• The name and address of the importer
  • The country of Origin
  • Clearly numbered in reflection of the inventory list
  • The quantity

Prohibited Items

Customs pay very close attention to what is and isn't permitted into Costa Rica. Please take a look below at some of the multiple prohibited household goods.

  • Illegal drugs
  • Dairy
  • Obscene articles, publications, videos and/or softwares
  • Weapons
  • Vegetables
  • Fauna or agriculture geared products
  • Explosives
  • Seeds
  • Used tires
  • Fruit
  • Plants
  • Narcotics

Restricted Items

There are many restrictions when it comes to importing certain items into Costa Rica. Please take a look at some of the restrictions may encounter.

  • Any new household goods or new furniture must have an original invoice or a statement done under oath regarding the value of your items.
  • All household and electrical appliances requires you to display on your Packing List the serial number, brand and model.
  • Carpets are subjected to duties.
  • If you're importing chemicals, assure to have a permit and allow 2 additional days for Custom clearance.
  • Wine and alcohol must be accompanied with permits from the Ministry of Health and the Ministry of Economy.
  • Precious metals and objects container them will require a purchase receipts or invoices.
  • Inheritances, souvenirs, gifts and wedding trousseaux will be dutiable.
  • Any dangerous items must have a permit from the Ministry of National Security for returning citizens or residents.
  • Only one of each large appliance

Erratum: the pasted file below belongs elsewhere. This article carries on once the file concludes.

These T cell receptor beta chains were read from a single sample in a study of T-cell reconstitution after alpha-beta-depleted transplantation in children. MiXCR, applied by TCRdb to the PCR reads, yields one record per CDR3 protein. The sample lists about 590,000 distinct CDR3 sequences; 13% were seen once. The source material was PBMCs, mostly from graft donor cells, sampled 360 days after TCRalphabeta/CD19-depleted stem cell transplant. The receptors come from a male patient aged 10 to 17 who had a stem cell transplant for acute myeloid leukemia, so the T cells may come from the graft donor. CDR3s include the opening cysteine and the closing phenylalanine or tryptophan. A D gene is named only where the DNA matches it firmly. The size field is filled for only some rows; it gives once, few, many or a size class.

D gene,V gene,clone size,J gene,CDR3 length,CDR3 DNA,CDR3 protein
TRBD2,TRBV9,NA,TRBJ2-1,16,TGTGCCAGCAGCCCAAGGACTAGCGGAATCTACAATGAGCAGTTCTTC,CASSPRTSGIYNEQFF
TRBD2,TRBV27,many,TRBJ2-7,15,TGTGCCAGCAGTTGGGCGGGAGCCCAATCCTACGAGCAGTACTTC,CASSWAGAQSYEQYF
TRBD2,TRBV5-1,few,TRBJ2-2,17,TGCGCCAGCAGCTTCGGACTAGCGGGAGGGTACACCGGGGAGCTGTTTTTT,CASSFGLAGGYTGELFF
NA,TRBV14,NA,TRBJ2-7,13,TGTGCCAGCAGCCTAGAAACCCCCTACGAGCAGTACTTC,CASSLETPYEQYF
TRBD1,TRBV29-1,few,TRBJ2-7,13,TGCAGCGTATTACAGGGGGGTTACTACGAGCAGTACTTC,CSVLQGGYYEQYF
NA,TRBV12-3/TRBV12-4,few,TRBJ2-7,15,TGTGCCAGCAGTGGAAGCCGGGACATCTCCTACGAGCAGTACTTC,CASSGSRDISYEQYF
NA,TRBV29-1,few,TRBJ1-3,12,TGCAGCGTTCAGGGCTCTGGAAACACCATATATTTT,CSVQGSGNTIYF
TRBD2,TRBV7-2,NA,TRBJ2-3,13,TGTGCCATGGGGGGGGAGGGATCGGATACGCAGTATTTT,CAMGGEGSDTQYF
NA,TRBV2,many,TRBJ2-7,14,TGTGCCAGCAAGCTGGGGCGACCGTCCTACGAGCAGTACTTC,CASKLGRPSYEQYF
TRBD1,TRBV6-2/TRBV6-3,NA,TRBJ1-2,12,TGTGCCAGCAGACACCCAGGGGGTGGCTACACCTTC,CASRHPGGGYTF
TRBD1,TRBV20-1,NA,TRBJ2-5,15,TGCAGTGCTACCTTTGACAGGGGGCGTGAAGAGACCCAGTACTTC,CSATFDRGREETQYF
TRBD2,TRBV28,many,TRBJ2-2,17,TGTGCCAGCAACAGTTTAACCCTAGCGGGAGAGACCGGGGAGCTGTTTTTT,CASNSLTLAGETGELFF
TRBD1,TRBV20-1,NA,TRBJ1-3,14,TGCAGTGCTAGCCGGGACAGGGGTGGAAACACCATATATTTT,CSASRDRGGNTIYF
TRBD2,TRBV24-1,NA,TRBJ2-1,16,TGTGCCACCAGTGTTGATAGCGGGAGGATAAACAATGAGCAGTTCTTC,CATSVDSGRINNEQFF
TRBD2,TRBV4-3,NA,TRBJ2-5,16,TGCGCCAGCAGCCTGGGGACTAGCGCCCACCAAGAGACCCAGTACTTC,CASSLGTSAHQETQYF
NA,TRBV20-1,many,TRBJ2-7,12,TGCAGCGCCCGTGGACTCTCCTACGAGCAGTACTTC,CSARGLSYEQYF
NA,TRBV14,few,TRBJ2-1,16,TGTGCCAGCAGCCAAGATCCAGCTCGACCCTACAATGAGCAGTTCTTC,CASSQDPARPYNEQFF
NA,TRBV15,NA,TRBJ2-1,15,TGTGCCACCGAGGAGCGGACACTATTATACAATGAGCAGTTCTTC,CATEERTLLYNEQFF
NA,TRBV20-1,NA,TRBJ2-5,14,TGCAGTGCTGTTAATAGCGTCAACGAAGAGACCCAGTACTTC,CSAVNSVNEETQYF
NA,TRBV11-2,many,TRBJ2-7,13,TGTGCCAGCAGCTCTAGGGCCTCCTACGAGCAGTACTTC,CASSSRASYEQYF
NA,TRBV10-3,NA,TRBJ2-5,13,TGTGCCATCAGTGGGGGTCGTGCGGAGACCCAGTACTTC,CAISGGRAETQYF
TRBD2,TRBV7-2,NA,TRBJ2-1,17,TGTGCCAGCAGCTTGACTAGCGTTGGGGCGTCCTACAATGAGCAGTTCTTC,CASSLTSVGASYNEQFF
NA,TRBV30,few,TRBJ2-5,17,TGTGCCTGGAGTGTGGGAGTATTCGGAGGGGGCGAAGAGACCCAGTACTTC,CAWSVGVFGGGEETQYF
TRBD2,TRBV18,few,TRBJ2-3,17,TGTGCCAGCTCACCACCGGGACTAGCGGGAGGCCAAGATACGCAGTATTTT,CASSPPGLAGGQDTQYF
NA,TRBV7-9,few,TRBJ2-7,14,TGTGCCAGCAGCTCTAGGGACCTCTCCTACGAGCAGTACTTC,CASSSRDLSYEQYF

• Any drugs, narcotics and/or medicines require a permit from the College of Pharmacy and the Ministry of Health<
  • Firearms must be for personal use, must have the original invoice and a permit from the Firearm and Explosive Department once arriving in Costa Rica. Taxes can range as high as 141% for importation.
  • Tins and food requires 3 copies of the permit from the Ministry of Health.
  • All non-motorized vehicles must have the specifications on your Packing List.
  • All plants requires a Phytosanitary Certificate and also a permit from the Ministry of Agriculture.
  • All arms and ammunition types must have a permit from the Ministry of National Security for returning citizens or residents.
  • Antiques and any works of art is dutiable.
  • All computers must have the original purchase invoice and also the instruction manual.
  • Any new items will be taxed as high as 35% and also will need receipts accompanying them.
  • Alcohol, tobacco and any food products must not be in large quantities and must have a permit. If there are large quantities of either or all, your import tax can be as high as 110%.
  • All furniture and ornaments made of wood will require a permit from the Ministry of Agriculture.

Receiving your Household Goods

The liability for duties are paid once Customs has cleared your shipment for release. There are no options of prepaid duties or taxes prior to exportation from a foreign country. Once your shipment is filed with CBP, the party and only the party listed as the receiver can pick up the shipment. If household goods are warehoused, the party of liability can be changed to another party, most whom purchased the goods. The Customs broker cannot pay duties, but can accept a check written out to the Customs and Border Protection to forward. Once items are received, all articles are deemed owned by the receiver and no longer in ownership of the CBP.

For more information regarding moving to Costa Rica, please visit the websites below.

http://www.costarica-embassy.org
http://travel.state.gov/travel/cis_pa_tw/cis/cis_1093.html
http://costarica.usembassy.gov/catsdogs.html

Direccion General de Aduana

Ave 1 y 3 Calle 12 y 14
Edificio Centro 1
P.O. Box 5016
1000 San Jose
Phone: 233-6014
Fax: 233-6014

All information featured above is for viewing purposes only. To obtain up-to-date information about overseas shipment, please notify your nearest Consulate.